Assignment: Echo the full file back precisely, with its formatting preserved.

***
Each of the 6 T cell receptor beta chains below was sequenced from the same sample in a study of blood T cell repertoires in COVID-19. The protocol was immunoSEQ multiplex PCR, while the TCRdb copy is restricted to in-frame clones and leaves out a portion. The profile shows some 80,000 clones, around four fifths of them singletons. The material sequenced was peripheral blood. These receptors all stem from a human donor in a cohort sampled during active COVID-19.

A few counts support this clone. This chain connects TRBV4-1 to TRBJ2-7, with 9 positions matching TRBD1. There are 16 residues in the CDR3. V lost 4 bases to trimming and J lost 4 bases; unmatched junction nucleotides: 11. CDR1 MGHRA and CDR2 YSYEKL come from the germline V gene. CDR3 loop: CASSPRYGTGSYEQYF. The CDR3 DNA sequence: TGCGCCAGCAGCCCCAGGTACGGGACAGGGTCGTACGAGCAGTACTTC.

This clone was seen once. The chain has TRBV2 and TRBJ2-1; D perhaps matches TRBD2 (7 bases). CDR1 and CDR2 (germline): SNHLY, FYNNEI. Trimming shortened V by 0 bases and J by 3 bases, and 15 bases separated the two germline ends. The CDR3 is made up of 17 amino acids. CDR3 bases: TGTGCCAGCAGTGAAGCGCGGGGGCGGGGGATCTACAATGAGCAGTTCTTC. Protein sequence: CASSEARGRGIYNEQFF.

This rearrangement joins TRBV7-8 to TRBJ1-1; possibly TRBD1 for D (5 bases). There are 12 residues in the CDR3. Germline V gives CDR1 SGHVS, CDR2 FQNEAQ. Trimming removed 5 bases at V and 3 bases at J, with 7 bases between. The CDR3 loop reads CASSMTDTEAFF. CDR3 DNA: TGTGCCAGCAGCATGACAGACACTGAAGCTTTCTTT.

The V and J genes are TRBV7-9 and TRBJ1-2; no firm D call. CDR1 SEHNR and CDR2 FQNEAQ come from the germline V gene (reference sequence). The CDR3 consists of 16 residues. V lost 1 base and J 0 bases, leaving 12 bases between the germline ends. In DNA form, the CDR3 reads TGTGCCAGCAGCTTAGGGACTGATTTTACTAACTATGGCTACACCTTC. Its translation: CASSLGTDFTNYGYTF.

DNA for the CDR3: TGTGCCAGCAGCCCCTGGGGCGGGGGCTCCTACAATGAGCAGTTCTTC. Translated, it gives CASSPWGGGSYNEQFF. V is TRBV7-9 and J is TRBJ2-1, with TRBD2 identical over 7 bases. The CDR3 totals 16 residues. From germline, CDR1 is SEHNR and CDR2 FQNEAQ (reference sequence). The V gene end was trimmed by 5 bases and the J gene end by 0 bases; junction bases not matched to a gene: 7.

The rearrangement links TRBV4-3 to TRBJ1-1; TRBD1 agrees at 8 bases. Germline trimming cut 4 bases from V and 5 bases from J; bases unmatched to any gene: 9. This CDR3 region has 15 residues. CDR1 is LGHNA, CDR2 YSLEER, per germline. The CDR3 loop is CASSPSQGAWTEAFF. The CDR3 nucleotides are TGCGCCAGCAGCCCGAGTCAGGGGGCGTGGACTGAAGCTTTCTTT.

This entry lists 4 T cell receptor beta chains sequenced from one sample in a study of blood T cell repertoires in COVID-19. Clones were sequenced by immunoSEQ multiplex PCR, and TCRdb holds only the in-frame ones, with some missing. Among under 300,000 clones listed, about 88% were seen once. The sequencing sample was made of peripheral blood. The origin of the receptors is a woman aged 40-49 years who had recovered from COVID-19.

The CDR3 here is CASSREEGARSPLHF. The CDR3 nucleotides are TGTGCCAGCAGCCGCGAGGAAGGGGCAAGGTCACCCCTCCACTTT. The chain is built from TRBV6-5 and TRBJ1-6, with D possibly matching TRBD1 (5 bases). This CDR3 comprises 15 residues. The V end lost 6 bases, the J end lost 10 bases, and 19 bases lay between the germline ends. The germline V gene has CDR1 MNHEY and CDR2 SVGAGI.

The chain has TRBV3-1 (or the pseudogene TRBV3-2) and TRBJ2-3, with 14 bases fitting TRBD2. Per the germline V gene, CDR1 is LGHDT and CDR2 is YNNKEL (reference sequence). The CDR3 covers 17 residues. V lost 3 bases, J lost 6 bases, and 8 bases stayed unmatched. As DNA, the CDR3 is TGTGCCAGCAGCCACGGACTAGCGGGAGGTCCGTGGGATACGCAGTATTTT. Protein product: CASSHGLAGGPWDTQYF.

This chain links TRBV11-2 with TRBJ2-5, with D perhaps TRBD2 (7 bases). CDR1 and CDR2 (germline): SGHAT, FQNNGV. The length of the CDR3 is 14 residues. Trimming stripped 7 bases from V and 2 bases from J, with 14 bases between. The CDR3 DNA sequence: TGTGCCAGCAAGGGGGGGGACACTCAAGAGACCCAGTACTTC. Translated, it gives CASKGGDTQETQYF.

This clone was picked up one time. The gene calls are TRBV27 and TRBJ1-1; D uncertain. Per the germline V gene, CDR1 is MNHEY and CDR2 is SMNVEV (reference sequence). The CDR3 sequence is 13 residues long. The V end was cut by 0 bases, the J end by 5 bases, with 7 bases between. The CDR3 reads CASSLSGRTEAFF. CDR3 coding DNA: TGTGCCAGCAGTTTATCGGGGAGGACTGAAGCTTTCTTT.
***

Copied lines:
Each of the 6 T cell receptor beta chains below was sequenced from the same sample in a study of blood T cell repertoires in COVID-19. The protocol was immunoSEQ multiplex PCR, while the TCRdb copy is restricted to in-frame clones and leaves out a portion. The profile shows some 80,000 clones, around four fifths of them singletons. The material sequenced was peripheral blood. These receptors all stem from a human donor in a cohort sampled during active COVID-19.

A few counts support this clone. This chain connects TRBV4-1 to TRBJ2-7, with 9 positions matching TRBD1. There are 16 residues in the CDR3. V lost 4 bases to trimming and J lost 4 bases; unmatched junction nucleotides: 11. CDR1 MGHRA and CDR2 YSYEKL come from the germline V gene. CDR3 loop: CASSPRYGTGSYEQYF. The CDR3 DNA sequence: TGCGCCAGCAGCCCCAGGTACGGGACAGGGTCGTACGAGCAGTACTTC.

This clone was seen once. The chain has TRBV2 and TRBJ2-1; D perhaps matches TRBD2 (7 bases). CDR1 and CDR2 (germline): SNHLY, FYNNEI. Trimming shortened V by 0 bases and J by 3 bases, and 15 bases separated the two germline ends. The CDR3 is made up of 17 amino acids. CDR3 bases: TGTGCCAGCAGTGAAGCGCGGGGGCGGGGGATCTACAATGAGCAGTTCTTC. Protein sequence: CASSEARGRGIYNEQFF.

This rearrangement joins TRBV7-8 to TRBJ1-1; possibly TRBD1 for D (5 bases). There are 12 residues in the CDR3. Germline V gives CDR1 SGHVS, CDR2 FQNEAQ. Trimming removed 5 bases at V and 3 bases at J, with 7 bases between. The CDR3 loop reads CASSMTDTEAFF. CDR3 DNA: TGTGCCAGCAGCATGACAGACACTGAAGCTTTCTTT.

The V and J genes are TRBV7-9 and TRBJ1-2; no firm D call. CDR1 SEHNR and CDR2 FQNEAQ come from the germline V gene (reference sequence). The CDR3 consists of 16 residues. V lost 1 base and J 0 bases, leaving 12 bases between the germline ends. In DNA form, the CDR3 reads TGTGCCAGCAGCTTAGGGACTGATTTTACTAACTATGGCTACACCTTC. Its translation: CASSLGTDFTNYGYTF.

DNA for the CDR3: TGTGCCAGCAGCCCCTGGGGCGGGGGCTCCTACAATGAGCAGTTCTTC. Translated, it gives CASSPWGGGSYNEQFF. V is TRBV7-9 and J is TRBJ2-1, with TRBD2 identical over 7 bases. The CDR3 totals 16 residues. From germline, CDR1 is SEHNR and CDR2 FQNEAQ (reference sequence). The V gene end was trimmed by 5 bases and the J gene end by 0 bases; junction bases not matched to a gene: 7.

The rearrangement links TRBV4-3 to TRBJ1-1; TRBD1 agrees at 8 bases. Germline trimming cut 4 bases from V and 5 bases from J; bases unmatched to any gene: 9. This CDR3 region has 15 residues. CDR1 is LGHNA, CDR2 YSLEER, per germline. The CDR3 loop is CASSPSQGAWTEAFF. The CDR3 nucleotides are TGCGCCAGCAGCCCGAGTCAGGGGGCGTGGACTGAAGCTTTCTTT.

This entry lists 4 T cell receptor beta chains sequenced from one sample in a study of blood T cell repertoires in COVID-19. Clones were sequenced by immunoSEQ multiplex PCR, and TCRdb holds only the in-frame ones, with some missing. Among under 300,000 clones listed, about 88% were seen once. The sequencing sample was made of peripheral blood. The origin of the receptors is a woman aged 40-49 years who had recovered from COVID-19.

The CDR3 here is CASSREEGARSPLHF. The CDR3 nucleotides are TGTGCCAGCAGCCGCGAGGAAGGGGCAAGGTCACCCCTCCACTTT. The chain is built from TRBV6-5 and TRBJ1-6, with D possibly matching TRBD1 (5 bases). This CDR3 comprises 15 residues. The V end lost 6 bases, the J end lost 10 bases, and 19 bases lay between the germline ends. The germline V gene has CDR1 MNHEY and CDR2 SVGAGI.

The chain has TRBV3-1 (or the pseudogene TRBV3-2) and TRBJ2-3, with 14 bases fitting TRBD2. Per the germline V gene, CDR1 is LGHDT and CDR2 is YNNKEL (reference sequence). The CDR3 covers 17 residues. V lost 3 bases, J lost 6 bases, and 8 bases stayed unmatched. As DNA, the CDR3 is TGTGCCAGCAGCCACGGACTAGCGGGAGGTCCGTGGGATACGCAGTATTTT. Protein product: CASSHGLAGGPWDTQYF.

This chain links TRBV11-2 with TRBJ2-5, with D perhaps TRBD2 (7 bases). CDR1 and CDR2 (germline): SGHAT, FQNNGV. The length of the CDR3 is 14 residues. Trimming stripped 7 bases from V and 2 bases from J, with 14 bases between. The CDR3 DNA sequence: TGTGCCAGCAAGGGGGGGGACACTCAAGAGACCCAGTACTTC. Translated, it gives CASKGGDTQETQYF.

This clone was picked up one time. The gene calls are TRBV27 and TRBJ1-1; D uncertain. Per the germline V gene, CDR1 is MNHEY and CDR2 is SMNVEV (reference sequence). The CDR3 sequence is 13 residues long. The V end was cut by 0 bases, the J end by 5 bases, with 7 bases between. The CDR3 reads CASSLSGRTEAFF. CDR3 coding DNA: TGTGCCAGCAGTTTATCGGGGAGGACTGAAGCTTTCTTT.